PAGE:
NOTEWORTHY NEW RULINGS
FIFTH CIRCUIT E&O/Fees/”Loss” (TX)
The Fifth Circuit has ruled that AIG is not required to provide coverage for the multi-million dollar settlement of disputes involving the allocation of litigation expenses involving the late John O’Quinn’s representation of clients in breast implant litigation. In John M. O'Quinn, P.C. v. Lexington Ins. Co., No. 16 20224 (5th Cir., Oct. 18, 2018), the Court of Appeals ruled that the settlements were subject to language in the Lexington policy excluding coverage for "reimbursement of legal fees, costs or expenses." Furthermore, the court took note of Exclusion B in the policy which excluded coverage for any claim "arising out of, based upon or attributable to a criminal, fraudulent and a malicious...or dishonest Wrongful Act..."
SIXTH CIRCUIT Liquor Liability Exclusions/Consent Judgments (OH)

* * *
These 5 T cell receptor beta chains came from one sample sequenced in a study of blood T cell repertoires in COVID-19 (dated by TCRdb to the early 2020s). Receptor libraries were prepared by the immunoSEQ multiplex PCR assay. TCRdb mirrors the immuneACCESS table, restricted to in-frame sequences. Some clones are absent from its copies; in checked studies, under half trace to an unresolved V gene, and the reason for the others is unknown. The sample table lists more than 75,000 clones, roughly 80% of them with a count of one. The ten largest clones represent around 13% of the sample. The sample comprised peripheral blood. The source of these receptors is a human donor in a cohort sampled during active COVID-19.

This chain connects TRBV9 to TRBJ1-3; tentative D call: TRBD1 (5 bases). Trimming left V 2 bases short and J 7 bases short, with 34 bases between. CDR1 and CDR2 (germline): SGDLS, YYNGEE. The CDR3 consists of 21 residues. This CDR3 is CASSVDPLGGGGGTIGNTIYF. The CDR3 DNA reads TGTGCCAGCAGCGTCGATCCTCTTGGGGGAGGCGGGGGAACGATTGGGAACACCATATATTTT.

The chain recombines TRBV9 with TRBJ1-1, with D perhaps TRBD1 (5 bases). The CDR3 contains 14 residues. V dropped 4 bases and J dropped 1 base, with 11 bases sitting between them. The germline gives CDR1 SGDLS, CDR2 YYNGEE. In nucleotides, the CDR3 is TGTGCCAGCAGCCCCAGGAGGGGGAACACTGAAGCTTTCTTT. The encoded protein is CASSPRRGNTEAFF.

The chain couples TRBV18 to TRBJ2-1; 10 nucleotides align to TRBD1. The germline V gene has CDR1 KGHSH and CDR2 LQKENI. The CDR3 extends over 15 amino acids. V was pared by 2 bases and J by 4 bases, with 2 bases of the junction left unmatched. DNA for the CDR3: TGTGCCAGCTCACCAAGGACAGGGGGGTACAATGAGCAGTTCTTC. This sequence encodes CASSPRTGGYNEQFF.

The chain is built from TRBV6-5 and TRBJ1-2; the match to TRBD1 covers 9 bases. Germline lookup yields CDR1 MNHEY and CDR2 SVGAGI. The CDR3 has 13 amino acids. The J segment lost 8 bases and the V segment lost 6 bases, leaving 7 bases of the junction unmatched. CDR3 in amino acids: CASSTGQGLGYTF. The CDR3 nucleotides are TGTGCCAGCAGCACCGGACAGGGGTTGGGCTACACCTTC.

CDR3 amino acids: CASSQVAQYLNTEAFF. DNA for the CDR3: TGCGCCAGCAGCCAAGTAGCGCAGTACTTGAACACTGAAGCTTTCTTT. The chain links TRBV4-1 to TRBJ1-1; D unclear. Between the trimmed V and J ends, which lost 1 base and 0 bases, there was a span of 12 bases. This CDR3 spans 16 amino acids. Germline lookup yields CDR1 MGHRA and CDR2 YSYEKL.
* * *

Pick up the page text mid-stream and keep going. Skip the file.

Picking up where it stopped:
The U.S. Court of Appeals for the 6th Circuit has ruled in Mesa Underwriters Specialty Ins. Co. v. Secret's Gentleman's Club, No. 17 3779 (6th Cir., Oct. 16, 2018) that an Ohio District Court did not err in requiring a liability insurer to afford coverage for a judgment against a men's drinking establishment for causing the intoxication of an individual who was soon thereafter involved in a fatal car accident. The court refused to give effect to a liquor liability exclusion in the policy, declaring that the insured’s liability was premised on common law negligence and not based upon the selling or furnishing of alcoholic beverages or any other statutory violation of Ohio's dram shop statute. Further, the court ruled that Mesa was collaterally estopped to contest a judgment that a state trial judge had entered following an evidentiary hearing that was conducted after the parties entered into a consent judgment. The Sixth Circuit emphasized that the consent judgment entered into between the parties had not conceded liability and that a full evidentiary hearing was heard by the state judge. The court rejected Mesa's argument that these findings were not binding since they pertained to the issue of Secret's liability for negligence not the applicability of insurance coverage for the sale of service of alcohol. Further, the court found that because Mesa was in privity with its insured, the requirement of mutuality for estoppel was met.